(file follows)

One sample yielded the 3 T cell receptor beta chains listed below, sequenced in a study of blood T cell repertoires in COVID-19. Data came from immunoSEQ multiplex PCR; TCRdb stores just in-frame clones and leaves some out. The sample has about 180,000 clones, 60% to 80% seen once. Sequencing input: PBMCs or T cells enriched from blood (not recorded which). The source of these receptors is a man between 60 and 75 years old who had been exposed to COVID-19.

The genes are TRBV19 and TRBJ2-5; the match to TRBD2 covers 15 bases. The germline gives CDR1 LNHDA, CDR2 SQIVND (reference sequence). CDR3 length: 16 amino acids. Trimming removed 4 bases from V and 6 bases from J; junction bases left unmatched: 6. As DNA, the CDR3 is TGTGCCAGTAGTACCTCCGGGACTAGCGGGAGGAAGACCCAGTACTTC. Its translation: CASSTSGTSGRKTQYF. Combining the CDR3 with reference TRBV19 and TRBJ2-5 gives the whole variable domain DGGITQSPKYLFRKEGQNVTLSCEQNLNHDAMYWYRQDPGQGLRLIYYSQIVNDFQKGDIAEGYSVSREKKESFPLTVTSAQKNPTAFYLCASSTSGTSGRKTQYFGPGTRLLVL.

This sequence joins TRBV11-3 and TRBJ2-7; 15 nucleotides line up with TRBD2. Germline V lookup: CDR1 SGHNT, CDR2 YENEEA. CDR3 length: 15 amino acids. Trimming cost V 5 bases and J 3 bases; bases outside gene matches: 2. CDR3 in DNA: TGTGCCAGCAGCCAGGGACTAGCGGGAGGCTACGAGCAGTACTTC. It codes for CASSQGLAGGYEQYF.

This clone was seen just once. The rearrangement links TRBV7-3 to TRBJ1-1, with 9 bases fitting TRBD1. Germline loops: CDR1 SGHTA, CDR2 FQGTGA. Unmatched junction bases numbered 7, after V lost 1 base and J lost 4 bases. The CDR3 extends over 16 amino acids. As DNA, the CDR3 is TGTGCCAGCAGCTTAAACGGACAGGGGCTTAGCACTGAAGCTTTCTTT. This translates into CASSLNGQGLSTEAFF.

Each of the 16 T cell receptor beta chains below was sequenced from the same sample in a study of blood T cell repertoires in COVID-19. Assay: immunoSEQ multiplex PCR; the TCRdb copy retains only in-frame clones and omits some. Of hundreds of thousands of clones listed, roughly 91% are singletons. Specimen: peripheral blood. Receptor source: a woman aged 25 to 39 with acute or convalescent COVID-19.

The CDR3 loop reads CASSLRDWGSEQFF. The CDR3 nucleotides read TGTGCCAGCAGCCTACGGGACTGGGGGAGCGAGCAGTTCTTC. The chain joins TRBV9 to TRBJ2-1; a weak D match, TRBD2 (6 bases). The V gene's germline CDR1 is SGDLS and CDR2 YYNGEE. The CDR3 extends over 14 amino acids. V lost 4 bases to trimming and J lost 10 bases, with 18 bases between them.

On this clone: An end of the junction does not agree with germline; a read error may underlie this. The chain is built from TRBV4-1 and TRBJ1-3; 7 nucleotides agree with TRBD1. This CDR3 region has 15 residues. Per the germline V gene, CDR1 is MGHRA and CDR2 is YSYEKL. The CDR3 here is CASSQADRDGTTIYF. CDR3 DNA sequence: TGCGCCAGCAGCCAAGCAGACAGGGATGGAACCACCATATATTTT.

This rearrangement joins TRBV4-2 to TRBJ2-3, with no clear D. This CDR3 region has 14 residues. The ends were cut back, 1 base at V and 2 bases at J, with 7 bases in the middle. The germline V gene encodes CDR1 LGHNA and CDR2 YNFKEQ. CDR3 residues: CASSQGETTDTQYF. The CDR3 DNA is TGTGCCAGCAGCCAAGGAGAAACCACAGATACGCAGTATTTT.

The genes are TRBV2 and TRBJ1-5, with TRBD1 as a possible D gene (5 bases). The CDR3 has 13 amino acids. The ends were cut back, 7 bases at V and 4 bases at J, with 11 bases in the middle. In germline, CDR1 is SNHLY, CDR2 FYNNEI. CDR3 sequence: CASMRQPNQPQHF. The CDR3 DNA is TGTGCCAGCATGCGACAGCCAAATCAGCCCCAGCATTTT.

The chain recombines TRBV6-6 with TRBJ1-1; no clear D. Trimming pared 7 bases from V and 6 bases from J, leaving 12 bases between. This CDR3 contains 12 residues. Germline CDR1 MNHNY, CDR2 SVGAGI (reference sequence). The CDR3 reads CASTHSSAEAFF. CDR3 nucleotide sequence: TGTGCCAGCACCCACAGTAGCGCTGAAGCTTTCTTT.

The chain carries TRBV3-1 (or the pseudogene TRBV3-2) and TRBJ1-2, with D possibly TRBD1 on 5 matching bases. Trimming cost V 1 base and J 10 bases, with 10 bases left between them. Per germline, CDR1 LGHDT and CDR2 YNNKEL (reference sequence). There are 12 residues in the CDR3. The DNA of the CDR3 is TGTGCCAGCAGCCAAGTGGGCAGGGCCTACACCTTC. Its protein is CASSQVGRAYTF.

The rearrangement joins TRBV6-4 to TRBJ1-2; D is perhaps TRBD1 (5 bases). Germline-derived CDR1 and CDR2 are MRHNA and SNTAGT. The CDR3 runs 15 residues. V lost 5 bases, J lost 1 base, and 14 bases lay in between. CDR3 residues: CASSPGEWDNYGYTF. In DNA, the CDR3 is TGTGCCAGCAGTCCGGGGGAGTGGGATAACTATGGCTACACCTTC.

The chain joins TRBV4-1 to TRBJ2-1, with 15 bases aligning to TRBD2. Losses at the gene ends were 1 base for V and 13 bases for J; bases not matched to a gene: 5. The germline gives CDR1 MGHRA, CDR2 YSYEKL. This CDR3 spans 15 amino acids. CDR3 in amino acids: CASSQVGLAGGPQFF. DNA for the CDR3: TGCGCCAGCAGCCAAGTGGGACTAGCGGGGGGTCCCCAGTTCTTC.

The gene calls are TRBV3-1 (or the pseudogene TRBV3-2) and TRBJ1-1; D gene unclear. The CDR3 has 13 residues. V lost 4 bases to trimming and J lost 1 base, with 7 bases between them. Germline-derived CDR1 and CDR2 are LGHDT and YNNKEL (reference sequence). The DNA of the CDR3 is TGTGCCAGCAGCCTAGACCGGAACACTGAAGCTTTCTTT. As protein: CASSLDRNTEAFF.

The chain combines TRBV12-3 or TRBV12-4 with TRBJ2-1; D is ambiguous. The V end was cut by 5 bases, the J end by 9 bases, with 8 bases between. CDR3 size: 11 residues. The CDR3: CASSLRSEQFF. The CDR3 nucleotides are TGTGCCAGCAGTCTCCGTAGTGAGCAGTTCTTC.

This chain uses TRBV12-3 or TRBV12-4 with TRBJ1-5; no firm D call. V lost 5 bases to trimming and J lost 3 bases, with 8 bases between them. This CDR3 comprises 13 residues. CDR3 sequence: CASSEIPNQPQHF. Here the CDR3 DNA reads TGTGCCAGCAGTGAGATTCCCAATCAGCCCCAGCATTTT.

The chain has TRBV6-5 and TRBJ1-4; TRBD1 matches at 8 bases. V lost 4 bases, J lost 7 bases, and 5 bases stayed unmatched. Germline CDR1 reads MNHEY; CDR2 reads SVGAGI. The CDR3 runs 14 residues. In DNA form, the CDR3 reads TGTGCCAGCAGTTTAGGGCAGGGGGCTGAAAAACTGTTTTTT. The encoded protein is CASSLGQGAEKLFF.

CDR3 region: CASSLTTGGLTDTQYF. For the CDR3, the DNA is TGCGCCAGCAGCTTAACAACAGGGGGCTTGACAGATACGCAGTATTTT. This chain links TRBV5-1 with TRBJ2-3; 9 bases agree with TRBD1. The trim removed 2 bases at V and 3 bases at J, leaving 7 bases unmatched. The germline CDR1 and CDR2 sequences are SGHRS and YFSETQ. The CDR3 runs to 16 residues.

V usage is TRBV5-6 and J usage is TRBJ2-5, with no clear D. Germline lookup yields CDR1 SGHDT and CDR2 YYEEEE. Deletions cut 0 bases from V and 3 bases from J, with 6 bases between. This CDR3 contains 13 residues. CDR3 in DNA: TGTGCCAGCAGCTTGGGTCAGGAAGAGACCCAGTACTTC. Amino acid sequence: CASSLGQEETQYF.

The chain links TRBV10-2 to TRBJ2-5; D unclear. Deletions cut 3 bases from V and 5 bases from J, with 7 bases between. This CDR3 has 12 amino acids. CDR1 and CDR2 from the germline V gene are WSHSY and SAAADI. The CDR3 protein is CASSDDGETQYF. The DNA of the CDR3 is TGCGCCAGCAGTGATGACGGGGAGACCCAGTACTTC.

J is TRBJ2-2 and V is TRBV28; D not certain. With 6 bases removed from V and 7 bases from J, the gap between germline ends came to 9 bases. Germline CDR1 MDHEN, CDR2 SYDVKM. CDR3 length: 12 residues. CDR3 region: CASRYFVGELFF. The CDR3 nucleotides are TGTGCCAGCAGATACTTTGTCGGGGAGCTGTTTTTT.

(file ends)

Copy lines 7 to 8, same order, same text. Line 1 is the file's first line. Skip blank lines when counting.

On this clone: An end of the junction does not agree with germline; a read error may underlie this. The chain is built from TRBV4-1 and TRBJ1-3; 7 nucleotides agree with TRBD1. This CDR3 region has 15 residues. Per the germline V gene, CDR1 is MGHRA and CDR2 is YSYEKL. The CDR3 here is CASSQADRDGTTIYF. CDR3 DNA sequence: TGCGCCAGCAGCCAAGCAGACAGGGATGGAACCACCATATATTTT.

This rearrangement joins TRBV4-2 to TRBJ2-3, with no clear D. This CDR3 region has 14 residues. The ends were cut back, 1 base at V and 2 bases at J, with 7 bases in the middle. The germline V gene encodes CDR1 LGHNA and CDR2 YNFKEQ. CDR3 residues: CASSQGETTDTQYF. The CDR3 DNA is TGTGCCAGCAGCCAAGGAGAAACCACAGATACGCAGTATTTT.